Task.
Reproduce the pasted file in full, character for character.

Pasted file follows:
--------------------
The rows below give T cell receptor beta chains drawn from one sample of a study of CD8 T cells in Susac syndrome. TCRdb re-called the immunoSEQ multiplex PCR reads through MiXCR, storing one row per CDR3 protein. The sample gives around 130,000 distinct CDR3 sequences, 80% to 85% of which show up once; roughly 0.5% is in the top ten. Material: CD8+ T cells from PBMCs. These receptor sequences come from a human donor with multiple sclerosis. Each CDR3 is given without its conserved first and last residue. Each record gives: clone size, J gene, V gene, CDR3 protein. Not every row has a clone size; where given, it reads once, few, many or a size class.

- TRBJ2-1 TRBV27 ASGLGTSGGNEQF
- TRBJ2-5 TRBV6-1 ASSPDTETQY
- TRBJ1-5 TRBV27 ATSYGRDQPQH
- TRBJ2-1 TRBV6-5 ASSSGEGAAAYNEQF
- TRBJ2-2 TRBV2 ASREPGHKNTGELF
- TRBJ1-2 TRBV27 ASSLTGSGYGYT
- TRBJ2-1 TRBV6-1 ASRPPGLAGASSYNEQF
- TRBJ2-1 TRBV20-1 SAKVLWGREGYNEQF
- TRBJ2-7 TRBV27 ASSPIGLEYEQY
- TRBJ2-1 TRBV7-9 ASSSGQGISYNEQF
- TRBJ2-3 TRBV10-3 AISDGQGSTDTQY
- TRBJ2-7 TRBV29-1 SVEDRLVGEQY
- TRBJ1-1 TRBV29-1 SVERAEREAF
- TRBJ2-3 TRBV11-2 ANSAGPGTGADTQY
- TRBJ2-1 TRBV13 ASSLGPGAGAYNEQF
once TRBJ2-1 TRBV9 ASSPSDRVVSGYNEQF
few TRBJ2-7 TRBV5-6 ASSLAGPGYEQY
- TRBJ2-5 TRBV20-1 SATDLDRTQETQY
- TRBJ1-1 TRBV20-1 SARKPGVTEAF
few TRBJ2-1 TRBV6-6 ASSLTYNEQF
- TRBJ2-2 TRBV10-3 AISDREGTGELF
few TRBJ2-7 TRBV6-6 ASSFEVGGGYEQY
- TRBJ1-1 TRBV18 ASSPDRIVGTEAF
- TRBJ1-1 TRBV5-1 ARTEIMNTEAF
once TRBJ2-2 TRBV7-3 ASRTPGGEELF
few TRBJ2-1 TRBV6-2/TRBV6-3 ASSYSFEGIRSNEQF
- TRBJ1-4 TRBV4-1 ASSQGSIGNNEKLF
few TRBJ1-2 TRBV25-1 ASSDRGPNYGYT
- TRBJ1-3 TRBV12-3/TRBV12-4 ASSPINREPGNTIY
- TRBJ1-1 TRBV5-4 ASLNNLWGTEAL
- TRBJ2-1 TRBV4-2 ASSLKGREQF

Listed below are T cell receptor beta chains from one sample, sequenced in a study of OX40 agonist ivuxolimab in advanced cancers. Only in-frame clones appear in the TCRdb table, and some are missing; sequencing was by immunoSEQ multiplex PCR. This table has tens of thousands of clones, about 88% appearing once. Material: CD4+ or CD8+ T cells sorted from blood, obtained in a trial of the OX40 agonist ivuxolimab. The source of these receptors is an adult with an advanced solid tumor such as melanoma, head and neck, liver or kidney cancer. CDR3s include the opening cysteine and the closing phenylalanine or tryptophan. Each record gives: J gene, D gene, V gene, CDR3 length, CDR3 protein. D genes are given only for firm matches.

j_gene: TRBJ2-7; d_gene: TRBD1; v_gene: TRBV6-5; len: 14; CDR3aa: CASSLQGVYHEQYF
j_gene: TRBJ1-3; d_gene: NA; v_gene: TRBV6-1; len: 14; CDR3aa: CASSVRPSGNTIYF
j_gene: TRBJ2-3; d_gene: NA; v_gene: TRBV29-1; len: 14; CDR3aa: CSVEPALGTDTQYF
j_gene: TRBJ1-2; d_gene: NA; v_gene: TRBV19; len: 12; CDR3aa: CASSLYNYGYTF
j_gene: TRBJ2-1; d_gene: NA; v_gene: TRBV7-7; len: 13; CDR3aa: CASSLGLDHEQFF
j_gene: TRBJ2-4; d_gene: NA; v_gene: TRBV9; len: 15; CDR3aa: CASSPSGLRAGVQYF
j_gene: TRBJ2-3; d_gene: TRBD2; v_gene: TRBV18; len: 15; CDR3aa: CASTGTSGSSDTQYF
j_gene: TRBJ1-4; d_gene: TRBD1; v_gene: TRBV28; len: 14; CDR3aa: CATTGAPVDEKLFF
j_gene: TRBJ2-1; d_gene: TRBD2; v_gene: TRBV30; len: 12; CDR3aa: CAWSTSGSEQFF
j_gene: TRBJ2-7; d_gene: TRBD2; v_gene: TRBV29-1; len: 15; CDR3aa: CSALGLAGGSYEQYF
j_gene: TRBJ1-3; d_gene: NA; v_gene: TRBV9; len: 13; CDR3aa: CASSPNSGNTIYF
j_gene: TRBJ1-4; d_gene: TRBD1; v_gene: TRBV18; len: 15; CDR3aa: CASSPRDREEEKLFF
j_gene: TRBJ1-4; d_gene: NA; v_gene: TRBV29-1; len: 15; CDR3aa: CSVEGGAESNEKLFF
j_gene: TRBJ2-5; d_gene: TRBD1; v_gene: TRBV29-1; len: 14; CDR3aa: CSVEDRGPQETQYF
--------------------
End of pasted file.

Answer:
The rows below give T cell receptor beta chains drawn from one sample of a study of CD8 T cells in Susac syndrome. TCRdb re-called the immunoSEQ multiplex PCR reads through MiXCR, storing one row per CDR3 protein. The sample gives around 130,000 distinct CDR3 sequences, 80% to 85% of which show up once; roughly 0.5% is in the top ten. Material: CD8+ T cells from PBMCs. These receptor sequences come from a human donor with multiple sclerosis. Each CDR3 is given without its conserved first and last residue. Each record gives: clone size, J gene, V gene, CDR3 protein. Not every row has a clone size; where given, it reads once, few, many or a size class.

- TRBJ2-1 TRBV27 ASGLGTSGGNEQF
- TRBJ2-5 TRBV6-1 ASSPDTETQY
- TRBJ1-5 TRBV27 ATSYGRDQPQH
- TRBJ2-1 TRBV6-5 ASSSGEGAAAYNEQF
- TRBJ2-2 TRBV2 ASREPGHKNTGELF
- TRBJ1-2 TRBV27 ASSLTGSGYGYT
- TRBJ2-1 TRBV6-1 ASRPPGLAGASSYNEQF
- TRBJ2-1 TRBV20-1 SAKVLWGREGYNEQF
- TRBJ2-7 TRBV27 ASSPIGLEYEQY
- TRBJ2-1 TRBV7-9 ASSSGQGISYNEQF
- TRBJ2-3 TRBV10-3 AISDGQGSTDTQY
- TRBJ2-7 TRBV29-1 SVEDRLVGEQY
- TRBJ1-1 TRBV29-1 SVERAEREAF
- TRBJ2-3 TRBV11-2 ANSAGPGTGADTQY
- TRBJ2-1 TRBV13 ASSLGPGAGAYNEQF
once TRBJ2-1 TRBV9 ASSPSDRVVSGYNEQF
few TRBJ2-7 TRBV5-6 ASSLAGPGYEQY
- TRBJ2-5 TRBV20-1 SATDLDRTQETQY
- TRBJ1-1 TRBV20-1 SARKPGVTEAF
few TRBJ2-1 TRBV6-6 ASSLTYNEQF
- TRBJ2-2 TRBV10-3 AISDREGTGELF
few TRBJ2-7 TRBV6-6 ASSFEVGGGYEQY
- TRBJ1-1 TRBV18 ASSPDRIVGTEAF
- TRBJ1-1 TRBV5-1 ARTEIMNTEAF
once TRBJ2-2 TRBV7-3 ASRTPGGEELF
few TRBJ2-1 TRBV6-2/TRBV6-3 ASSYSFEGIRSNEQF
- TRBJ1-4 TRBV4-1 ASSQGSIGNNEKLF
few TRBJ1-2 TRBV25-1 ASSDRGPNYGYT
- TRBJ1-3 TRBV12-3/TRBV12-4 ASSPINREPGNTIY
- TRBJ1-1 TRBV5-4 ASLNNLWGTEAL
- TRBJ2-1 TRBV4-2 ASSLKGREQF

Listed below are T cell receptor beta chains from one sample, sequenced in a study of OX40 agonist ivuxolimab in advanced cancers. Only in-frame clones appear in the TCRdb table, and some are missing; sequencing was by immunoSEQ multiplex PCR. This table has tens of thousands of clones, about 88% appearing once. Material: CD4+ or CD8+ T cells sorted from blood, obtained in a trial of the OX40 agonist ivuxolimab. The source of these receptors is an adult with an advanced solid tumor such as melanoma, head and neck, liver or kidney cancer. CDR3s include the opening cysteine and the closing phenylalanine or tryptophan. Each record gives: J gene, D gene, V gene, CDR3 length, CDR3 protein. D genes are given only for firm matches.

j_gene: TRBJ2-7; d_gene: TRBD1; v_gene: TRBV6-5; len: 14; CDR3aa: CASSLQGVYHEQYF
j_gene: TRBJ1-3; d_gene: NA; v_gene: TRBV6-1; len: 14; CDR3aa: CASSVRPSGNTIYF
j_gene: TRBJ2-3; d_gene: NA; v_gene: TRBV29-1; len: 14; CDR3aa: CSVEPALGTDTQYF
j_gene: TRBJ1-2; d_gene: NA; v_gene: TRBV19; len: 12; CDR3aa: CASSLYNYGYTF
j_gene: TRBJ2-1; d_gene: NA; v_gene: TRBV7-7; len: 13; CDR3aa: CASSLGLDHEQFF
j_gene: TRBJ2-4; d_gene: NA; v_gene: TRBV9; len: 15; CDR3aa: CASSPSGLRAGVQYF
j_gene: TRBJ2-3; d_gene: TRBD2; v_gene: TRBV18; len: 15; CDR3aa: CASTGTSGSSDTQYF
j_gene: TRBJ1-4; d_gene: TRBD1; v_gene: TRBV28; len: 14; CDR3aa: CATTGAPVDEKLFF
j_gene: TRBJ2-1; d_gene: TRBD2; v_gene: TRBV30; len: 12; CDR3aa: CAWSTSGSEQFF
j_gene: TRBJ2-7; d_gene: TRBD2; v_gene: TRBV29-1; len: 15; CDR3aa: CSALGLAGGSYEQYF
j_gene: TRBJ1-3; d_gene: NA; v_gene: TRBV9; len: 13; CDR3aa: CASSPNSGNTIYF
j_gene: TRBJ1-4; d_gene: TRBD1; v_gene: TRBV18; len: 15; CDR3aa: CASSPRDREEEKLFF
j_gene: TRBJ1-4; d_gene: NA; v_gene: TRBV29-1; len: 15; CDR3aa: CSVEGGAESNEKLFF
j_gene: TRBJ2-5; d_gene: TRBD1; v_gene: TRBV29-1; len: 14; CDR3aa: CSVEDRGPQETQYF